What is a transfer case? Why do you need to fix it? Do all vehicles have them? All of these questions and more will be covered below…
Transfer Case Repair for Vehicles That Need It
Auto mechanics know: why argue with perfection. This article excerpt from Wikipedia sums up a transfer case fairly well: A transfer case is a part of a four-wheel-drive system found in four-wheel-drive and all-wheel-drive vehicles. The transfer case is connected to the transmission and also to the front and rear axles by means of drive shafts. It is also referred to as a “transfer gearcase”, “transfer gearbox”,”transfer box”, “jockey box”, or simply “T-case”. The transfer case receives power from the transmission and sends it to both the front and rear axles. This can be done with a set of gears, but the majority of transfer cases manufactured today are chain driven.[READ MORE]
A transfer case is in a way, kind of like an extra transmission. In a high performance vehicle like a 4X4 this can be necessary. You kind of need a bit of extra shifting capability when you’re using an off road vehicle, as any auto repair center knows. Transfer case repair isn’t necessary all of the time, but it does happen every once in a while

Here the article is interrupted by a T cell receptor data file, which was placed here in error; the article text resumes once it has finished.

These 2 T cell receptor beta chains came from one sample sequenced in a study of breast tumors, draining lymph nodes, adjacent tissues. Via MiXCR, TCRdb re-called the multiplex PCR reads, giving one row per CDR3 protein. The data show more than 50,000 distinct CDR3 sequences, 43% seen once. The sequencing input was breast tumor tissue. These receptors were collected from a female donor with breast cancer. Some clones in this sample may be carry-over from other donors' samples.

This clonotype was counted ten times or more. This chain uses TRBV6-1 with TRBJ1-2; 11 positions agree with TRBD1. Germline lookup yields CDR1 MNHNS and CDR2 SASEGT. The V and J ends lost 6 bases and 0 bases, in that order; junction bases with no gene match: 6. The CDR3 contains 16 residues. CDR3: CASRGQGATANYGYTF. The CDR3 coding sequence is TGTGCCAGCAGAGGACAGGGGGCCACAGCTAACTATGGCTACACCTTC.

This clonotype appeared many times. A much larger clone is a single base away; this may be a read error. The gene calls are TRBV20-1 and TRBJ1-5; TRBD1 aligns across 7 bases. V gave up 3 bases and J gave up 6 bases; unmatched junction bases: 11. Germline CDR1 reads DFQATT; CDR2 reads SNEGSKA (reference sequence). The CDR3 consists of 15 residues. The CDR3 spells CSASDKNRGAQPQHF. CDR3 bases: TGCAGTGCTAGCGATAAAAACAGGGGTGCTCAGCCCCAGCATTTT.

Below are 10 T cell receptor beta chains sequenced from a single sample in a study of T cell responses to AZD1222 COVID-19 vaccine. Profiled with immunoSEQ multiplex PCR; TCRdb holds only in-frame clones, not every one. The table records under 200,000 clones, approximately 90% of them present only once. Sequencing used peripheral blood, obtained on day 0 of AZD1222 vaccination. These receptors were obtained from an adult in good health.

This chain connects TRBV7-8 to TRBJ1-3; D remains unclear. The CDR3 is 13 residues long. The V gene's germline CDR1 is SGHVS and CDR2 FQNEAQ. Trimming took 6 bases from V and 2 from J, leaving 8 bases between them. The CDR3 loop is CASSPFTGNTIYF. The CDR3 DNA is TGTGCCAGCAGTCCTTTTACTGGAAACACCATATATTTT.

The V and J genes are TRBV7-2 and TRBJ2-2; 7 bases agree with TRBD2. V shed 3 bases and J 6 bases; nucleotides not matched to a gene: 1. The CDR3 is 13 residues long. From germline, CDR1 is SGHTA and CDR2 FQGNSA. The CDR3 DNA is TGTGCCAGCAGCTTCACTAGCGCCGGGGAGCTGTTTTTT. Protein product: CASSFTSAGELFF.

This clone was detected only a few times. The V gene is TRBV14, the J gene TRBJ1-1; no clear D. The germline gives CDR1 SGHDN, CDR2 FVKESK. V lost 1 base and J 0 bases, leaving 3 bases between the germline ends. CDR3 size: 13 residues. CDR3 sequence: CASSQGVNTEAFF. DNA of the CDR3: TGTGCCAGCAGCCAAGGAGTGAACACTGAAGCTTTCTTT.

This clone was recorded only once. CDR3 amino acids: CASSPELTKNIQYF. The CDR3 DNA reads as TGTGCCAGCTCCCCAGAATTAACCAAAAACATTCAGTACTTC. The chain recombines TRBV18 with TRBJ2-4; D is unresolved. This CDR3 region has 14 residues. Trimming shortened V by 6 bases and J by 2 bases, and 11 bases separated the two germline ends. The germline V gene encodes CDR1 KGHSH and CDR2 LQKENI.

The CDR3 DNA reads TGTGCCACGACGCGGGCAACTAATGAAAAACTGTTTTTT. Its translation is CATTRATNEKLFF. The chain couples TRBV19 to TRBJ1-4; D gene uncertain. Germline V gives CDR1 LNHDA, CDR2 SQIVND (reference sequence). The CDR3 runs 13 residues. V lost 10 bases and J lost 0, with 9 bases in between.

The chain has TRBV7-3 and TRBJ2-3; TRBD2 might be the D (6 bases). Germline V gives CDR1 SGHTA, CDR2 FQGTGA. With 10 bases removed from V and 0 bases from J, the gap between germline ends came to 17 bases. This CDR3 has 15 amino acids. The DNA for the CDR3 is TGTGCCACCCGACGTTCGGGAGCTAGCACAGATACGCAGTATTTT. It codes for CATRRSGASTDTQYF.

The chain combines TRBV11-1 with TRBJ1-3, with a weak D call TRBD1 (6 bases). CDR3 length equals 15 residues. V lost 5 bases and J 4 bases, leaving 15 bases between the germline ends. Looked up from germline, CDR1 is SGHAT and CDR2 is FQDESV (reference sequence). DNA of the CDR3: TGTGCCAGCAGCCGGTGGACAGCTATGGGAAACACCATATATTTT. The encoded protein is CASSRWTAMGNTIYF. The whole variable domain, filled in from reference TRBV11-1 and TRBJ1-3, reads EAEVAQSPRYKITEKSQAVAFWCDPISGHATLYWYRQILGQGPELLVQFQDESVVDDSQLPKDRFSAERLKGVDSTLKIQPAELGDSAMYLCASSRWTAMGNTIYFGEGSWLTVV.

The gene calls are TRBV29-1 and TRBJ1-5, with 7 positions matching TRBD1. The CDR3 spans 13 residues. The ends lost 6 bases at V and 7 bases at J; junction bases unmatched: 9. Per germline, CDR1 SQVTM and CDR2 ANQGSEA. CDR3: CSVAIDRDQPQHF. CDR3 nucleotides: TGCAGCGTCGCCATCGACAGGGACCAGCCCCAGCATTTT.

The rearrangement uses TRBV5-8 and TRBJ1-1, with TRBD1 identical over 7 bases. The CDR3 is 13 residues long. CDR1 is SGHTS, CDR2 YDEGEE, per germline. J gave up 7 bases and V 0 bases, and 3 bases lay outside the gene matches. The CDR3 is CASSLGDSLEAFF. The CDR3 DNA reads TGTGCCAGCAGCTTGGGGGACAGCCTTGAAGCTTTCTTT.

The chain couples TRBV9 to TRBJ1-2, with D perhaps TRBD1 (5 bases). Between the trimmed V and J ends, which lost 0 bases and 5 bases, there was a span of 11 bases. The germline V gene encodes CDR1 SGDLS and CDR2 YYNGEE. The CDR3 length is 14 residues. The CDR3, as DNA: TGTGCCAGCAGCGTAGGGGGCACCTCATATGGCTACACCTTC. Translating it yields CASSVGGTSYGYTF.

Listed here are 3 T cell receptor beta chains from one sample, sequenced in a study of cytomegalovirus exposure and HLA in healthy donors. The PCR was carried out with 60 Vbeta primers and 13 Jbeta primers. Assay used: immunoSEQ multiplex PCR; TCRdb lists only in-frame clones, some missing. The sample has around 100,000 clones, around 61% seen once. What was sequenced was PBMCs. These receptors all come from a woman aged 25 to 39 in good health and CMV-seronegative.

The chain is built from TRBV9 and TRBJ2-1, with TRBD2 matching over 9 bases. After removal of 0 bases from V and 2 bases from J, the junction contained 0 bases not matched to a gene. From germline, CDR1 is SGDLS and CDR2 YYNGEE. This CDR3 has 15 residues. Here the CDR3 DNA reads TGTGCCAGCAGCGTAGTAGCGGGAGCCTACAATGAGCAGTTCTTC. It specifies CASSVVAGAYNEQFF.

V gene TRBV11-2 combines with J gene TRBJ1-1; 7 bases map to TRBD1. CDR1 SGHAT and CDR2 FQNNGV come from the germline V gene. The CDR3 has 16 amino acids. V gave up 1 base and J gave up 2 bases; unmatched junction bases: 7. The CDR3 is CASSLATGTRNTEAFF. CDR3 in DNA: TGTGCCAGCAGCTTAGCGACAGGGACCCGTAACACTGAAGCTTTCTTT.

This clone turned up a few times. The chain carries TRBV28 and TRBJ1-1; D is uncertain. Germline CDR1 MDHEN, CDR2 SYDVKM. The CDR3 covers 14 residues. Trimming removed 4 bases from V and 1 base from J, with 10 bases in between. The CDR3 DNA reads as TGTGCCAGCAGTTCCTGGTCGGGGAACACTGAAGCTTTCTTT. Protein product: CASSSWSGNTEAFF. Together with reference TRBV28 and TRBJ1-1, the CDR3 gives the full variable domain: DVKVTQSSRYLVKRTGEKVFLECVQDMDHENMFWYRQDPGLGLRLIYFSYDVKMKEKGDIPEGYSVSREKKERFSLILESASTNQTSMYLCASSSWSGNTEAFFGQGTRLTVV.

Fix Your Transfer Case to Avoid Problems
You should change out your transfer case fluid twice a year, and check your transfer case fluid each time you go in for an oil change. As to how you can tell when your transfer case is starting to go, you can tell this easily by the way the transmission acts. If your transmission spins, that is doesn’t shift when you hit the gas, then you probably either need to get in for your transmission or for transfer case repair.
Transfer cases are one of those forgotten components of your 4-wheel drive vehicle. Forgotten that is, until you’re waiting for the tow truck to arrive. But it is better to be proactive. Know the maintenance schedule of your vehicle, and get into a facility that can do transfer case repair.
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Power Train Components Part I: Your Transfer Case
Power Train Components Part II: Your Automatic Transmission